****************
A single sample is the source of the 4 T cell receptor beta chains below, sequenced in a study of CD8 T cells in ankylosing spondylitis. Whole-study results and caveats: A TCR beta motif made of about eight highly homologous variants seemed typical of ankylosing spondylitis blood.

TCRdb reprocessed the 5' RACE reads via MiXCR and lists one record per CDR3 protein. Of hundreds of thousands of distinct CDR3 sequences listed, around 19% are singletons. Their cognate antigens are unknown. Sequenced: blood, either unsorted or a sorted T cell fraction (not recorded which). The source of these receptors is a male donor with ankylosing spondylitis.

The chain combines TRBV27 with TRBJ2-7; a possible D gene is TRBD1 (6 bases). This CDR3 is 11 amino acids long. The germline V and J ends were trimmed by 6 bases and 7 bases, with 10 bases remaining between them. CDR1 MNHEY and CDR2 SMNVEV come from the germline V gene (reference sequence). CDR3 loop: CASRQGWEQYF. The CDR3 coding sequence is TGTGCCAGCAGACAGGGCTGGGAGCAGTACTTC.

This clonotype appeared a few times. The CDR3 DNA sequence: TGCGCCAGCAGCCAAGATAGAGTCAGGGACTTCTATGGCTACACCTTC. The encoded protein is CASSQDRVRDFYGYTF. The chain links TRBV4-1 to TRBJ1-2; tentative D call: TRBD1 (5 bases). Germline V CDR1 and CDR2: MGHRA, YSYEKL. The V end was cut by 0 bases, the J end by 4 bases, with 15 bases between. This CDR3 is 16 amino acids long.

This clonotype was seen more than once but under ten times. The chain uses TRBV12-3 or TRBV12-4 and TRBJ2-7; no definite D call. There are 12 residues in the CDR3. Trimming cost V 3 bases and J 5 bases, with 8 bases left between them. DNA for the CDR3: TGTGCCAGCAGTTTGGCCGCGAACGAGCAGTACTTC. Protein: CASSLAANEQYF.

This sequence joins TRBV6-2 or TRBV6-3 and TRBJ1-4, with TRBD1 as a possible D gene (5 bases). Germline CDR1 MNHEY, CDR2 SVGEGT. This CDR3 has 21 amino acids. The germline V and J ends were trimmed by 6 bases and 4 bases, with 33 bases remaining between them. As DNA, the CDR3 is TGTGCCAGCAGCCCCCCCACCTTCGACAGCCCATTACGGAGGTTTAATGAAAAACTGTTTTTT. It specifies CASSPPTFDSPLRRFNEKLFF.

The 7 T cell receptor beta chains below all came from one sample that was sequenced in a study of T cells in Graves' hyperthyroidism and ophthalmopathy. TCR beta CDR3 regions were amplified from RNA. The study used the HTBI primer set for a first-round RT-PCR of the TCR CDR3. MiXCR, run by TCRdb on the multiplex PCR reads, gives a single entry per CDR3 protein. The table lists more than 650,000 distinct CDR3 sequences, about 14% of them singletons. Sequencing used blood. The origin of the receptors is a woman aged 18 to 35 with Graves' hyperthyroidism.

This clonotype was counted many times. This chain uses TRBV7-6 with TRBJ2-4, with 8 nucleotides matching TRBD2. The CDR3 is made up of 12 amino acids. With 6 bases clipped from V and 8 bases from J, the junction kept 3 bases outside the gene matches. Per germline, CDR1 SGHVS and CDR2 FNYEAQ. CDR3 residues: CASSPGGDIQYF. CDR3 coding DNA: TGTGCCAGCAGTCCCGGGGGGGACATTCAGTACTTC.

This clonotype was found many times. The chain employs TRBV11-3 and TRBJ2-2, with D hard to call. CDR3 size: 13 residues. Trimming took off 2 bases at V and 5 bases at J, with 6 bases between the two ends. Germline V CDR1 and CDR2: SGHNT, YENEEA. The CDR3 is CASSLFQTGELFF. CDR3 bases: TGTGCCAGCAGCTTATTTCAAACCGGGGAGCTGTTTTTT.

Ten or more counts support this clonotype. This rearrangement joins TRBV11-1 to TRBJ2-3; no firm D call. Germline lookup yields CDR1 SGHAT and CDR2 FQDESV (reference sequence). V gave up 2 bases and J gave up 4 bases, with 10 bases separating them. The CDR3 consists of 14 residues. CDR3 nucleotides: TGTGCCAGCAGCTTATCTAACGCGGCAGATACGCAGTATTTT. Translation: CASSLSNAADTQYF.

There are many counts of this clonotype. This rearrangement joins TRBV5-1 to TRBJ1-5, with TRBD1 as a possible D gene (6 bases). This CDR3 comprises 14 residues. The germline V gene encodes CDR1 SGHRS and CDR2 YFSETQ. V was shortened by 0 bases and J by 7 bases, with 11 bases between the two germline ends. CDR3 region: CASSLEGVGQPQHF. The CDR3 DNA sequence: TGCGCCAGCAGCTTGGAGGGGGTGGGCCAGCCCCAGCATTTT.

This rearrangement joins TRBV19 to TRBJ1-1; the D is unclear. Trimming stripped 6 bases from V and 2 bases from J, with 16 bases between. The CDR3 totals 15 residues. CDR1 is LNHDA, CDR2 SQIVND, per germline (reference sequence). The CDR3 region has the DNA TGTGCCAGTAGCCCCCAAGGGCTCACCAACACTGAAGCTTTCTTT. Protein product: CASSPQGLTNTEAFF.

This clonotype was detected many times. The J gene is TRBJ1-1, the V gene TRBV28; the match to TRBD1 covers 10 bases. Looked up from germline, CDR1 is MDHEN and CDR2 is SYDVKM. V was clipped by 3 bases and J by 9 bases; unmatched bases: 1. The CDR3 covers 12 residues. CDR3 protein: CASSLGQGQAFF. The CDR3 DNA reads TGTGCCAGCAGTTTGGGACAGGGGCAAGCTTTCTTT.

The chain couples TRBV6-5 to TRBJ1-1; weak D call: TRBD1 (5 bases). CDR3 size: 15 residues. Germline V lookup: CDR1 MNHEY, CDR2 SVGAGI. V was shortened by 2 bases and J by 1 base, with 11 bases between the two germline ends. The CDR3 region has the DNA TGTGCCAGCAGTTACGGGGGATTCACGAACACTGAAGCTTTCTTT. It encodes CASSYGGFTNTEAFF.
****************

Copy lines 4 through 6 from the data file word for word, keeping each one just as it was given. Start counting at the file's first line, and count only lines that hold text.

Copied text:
This clonotype appeared a few times. The CDR3 DNA sequence: TGCGCCAGCAGCCAAGATAGAGTCAGGGACTTCTATGGCTACACCTTC. The encoded protein is CASSQDRVRDFYGYTF. The chain links TRBV4-1 to TRBJ1-2; tentative D call: TRBD1 (5 bases). Germline V CDR1 and CDR2: MGHRA, YSYEKL. The V end was cut by 0 bases, the J end by 4 bases, with 15 bases between. This CDR3 is 16 amino acids long.

This clonotype was seen more than once but under ten times. The chain uses TRBV12-3 or TRBV12-4 and TRBJ2-7; no definite D call. There are 12 residues in the CDR3. Trimming cost V 3 bases and J 5 bases, with 8 bases left between them. DNA for the CDR3: TGTGCCAGCAGTTTGGCCGCGAACGAGCAGTACTTC. Protein: CASSLAANEQYF.

This sequence joins TRBV6-2 or TRBV6-3 and TRBJ1-4, with TRBD1 as a possible D gene (5 bases). Germline CDR1 MNHEY, CDR2 SVGEGT. This CDR3 has 21 amino acids. The germline V and J ends were trimmed by 6 bases and 4 bases, with 33 bases remaining between them. As DNA, the CDR3 is TGTGCCAGCAGCCCCCCCACCTTCGACAGCCCATTACGGAGGTTTAATGAAAAACTGTTTTTT. It specifies CASSPPTFDSPLRRFNEKLFF.